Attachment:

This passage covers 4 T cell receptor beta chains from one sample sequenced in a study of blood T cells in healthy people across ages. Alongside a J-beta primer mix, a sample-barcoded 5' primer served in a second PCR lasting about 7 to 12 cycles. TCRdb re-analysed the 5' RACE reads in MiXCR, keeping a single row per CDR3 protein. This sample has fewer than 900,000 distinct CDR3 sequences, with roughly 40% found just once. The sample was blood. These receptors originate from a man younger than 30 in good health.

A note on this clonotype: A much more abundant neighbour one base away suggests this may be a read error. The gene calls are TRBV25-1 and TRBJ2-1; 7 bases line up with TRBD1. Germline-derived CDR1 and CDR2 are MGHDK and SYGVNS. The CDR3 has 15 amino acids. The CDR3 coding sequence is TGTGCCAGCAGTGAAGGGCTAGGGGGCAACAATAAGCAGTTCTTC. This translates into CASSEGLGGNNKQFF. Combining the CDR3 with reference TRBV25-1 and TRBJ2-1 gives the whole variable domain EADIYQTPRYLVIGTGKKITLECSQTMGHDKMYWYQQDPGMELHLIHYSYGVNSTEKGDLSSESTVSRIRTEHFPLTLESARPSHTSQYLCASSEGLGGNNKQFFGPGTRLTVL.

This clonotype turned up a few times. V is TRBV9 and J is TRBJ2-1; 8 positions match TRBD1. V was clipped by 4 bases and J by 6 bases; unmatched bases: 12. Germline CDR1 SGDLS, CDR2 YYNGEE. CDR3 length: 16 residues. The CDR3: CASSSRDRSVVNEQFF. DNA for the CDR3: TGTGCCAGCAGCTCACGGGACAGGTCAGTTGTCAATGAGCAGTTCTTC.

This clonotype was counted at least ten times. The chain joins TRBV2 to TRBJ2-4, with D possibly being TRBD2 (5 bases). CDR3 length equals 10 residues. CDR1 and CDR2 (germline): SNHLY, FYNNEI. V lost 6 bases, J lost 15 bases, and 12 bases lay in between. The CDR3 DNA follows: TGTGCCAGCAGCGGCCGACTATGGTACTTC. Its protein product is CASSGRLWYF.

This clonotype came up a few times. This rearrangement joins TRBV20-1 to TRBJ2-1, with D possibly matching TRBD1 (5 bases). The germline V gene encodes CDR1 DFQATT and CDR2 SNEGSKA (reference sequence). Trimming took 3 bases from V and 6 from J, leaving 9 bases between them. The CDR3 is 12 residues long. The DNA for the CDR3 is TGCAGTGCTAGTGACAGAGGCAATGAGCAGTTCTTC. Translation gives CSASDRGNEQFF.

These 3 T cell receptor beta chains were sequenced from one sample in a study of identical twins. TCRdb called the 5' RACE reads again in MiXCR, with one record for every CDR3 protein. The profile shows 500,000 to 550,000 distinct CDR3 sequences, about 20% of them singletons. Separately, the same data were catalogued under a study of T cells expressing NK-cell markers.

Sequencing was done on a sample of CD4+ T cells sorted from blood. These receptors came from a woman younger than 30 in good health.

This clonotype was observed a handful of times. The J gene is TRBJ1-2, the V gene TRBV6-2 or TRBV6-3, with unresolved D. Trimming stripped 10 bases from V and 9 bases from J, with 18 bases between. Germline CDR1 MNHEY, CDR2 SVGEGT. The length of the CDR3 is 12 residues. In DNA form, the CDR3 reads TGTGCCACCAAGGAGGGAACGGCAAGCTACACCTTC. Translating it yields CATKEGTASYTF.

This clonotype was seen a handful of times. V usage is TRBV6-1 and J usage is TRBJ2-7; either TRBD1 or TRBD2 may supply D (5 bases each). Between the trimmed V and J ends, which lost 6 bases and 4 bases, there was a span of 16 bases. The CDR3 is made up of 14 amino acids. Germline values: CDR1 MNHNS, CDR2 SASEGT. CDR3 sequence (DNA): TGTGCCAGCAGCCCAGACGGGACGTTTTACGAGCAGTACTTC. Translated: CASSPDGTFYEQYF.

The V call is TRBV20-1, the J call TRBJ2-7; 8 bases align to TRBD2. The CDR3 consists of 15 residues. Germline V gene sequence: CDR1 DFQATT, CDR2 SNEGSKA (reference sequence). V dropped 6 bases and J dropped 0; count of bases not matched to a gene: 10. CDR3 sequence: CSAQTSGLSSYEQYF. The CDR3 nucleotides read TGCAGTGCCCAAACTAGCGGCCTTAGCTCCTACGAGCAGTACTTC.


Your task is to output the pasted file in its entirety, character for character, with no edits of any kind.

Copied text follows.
This passage covers 4 T cell receptor beta chains from one sample sequenced in a study of blood T cells in healthy people across ages. Alongside a J-beta primer mix, a sample-barcoded 5' primer served in a second PCR lasting about 7 to 12 cycles. TCRdb re-analysed the 5' RACE reads in MiXCR, keeping a single row per CDR3 protein. This sample has fewer than 900,000 distinct CDR3 sequences, with roughly 40% found just once. The sample was blood. These receptors originate from a man younger than 30 in good health.

A note on this clonotype: A much more abundant neighbour one base away suggests this may be a read error. The gene calls are TRBV25-1 and TRBJ2-1; 7 bases line up with TRBD1. Germline-derived CDR1 and CDR2 are MGHDK and SYGVNS. The CDR3 has 15 amino acids. The CDR3 coding sequence is TGTGCCAGCAGTGAAGGGCTAGGGGGCAACAATAAGCAGTTCTTC. This translates into CASSEGLGGNNKQFF. Combining the CDR3 with reference TRBV25-1 and TRBJ2-1 gives the whole variable domain EADIYQTPRYLVIGTGKKITLECSQTMGHDKMYWYQQDPGMELHLIHYSYGVNSTEKGDLSSESTVSRIRTEHFPLTLESARPSHTSQYLCASSEGLGGNNKQFFGPGTRLTVL.

This clonotype turned up a few times. V is TRBV9 and J is TRBJ2-1; 8 positions match TRBD1. V was clipped by 4 bases and J by 6 bases; unmatched bases: 12. Germline CDR1 SGDLS, CDR2 YYNGEE. CDR3 length: 16 residues. The CDR3: CASSSRDRSVVNEQFF. DNA for the CDR3: TGTGCCAGCAGCTCACGGGACAGGTCAGTTGTCAATGAGCAGTTCTTC.

This clonotype was counted at least ten times. The chain joins TRBV2 to TRBJ2-4, with D possibly being TRBD2 (5 bases). CDR3 length equals 10 residues. CDR1 and CDR2 (germline): SNHLY, FYNNEI. V lost 6 bases, J lost 15 bases, and 12 bases lay in between. The CDR3 DNA follows: TGTGCCAGCAGCGGCCGACTATGGTACTTC. Its protein product is CASSGRLWYF.

This clonotype came up a few times. This rearrangement joins TRBV20-1 to TRBJ2-1, with D possibly matching TRBD1 (5 bases). The germline V gene encodes CDR1 DFQATT and CDR2 SNEGSKA (reference sequence). Trimming took 3 bases from V and 6 from J, leaving 9 bases between them. The CDR3 is 12 residues long. The DNA for the CDR3 is TGCAGTGCTAGTGACAGAGGCAATGAGCAGTTCTTC. Translation gives CSASDRGNEQFF.

These 3 T cell receptor beta chains were sequenced from one sample in a study of identical twins. TCRdb called the 5' RACE reads again in MiXCR, with one record for every CDR3 protein. The profile shows 500,000 to 550,000 distinct CDR3 sequences, about 20% of them singletons. Separately, the same data were catalogued under a study of T cells expressing NK-cell markers.

Sequencing was done on a sample of CD4+ T cells sorted from blood. These receptors came from a woman younger than 30 in good health.

This clonotype was observed a handful of times. The J gene is TRBJ1-2, the V gene TRBV6-2 or TRBV6-3, with unresolved D. Trimming stripped 10 bases from V and 9 bases from J, with 18 bases between. Germline CDR1 MNHEY, CDR2 SVGEGT. The length of the CDR3 is 12 residues. In DNA form, the CDR3 reads TGTGCCACCAAGGAGGGAACGGCAAGCTACACCTTC. Translating it yields CATKEGTASYTF.

This clonotype was seen a handful of times. V usage is TRBV6-1 and J usage is TRBJ2-7; either TRBD1 or TRBD2 may supply D (5 bases each). Between the trimmed V and J ends, which lost 6 bases and 4 bases, there was a span of 16 bases. The CDR3 is made up of 14 amino acids. Germline values: CDR1 MNHNS, CDR2 SASEGT. CDR3 sequence (DNA): TGTGCCAGCAGCCCAGACGGGACGTTTTACGAGCAGTACTTC. Translated: CASSPDGTFYEQYF.

The V call is TRBV20-1, the J call TRBJ2-7; 8 bases align to TRBD2. The CDR3 consists of 15 residues. Germline V gene sequence: CDR1 DFQATT, CDR2 SNEGSKA (reference sequence). V dropped 6 bases and J dropped 0; count of bases not matched to a gene: 10. CDR3 sequence: CSAQTSGLSSYEQYF. The CDR3 nucleotides read TGCAGTGCCCAAACTAGCGGCCTTAGCTCCTACGAGCAGTACTTC.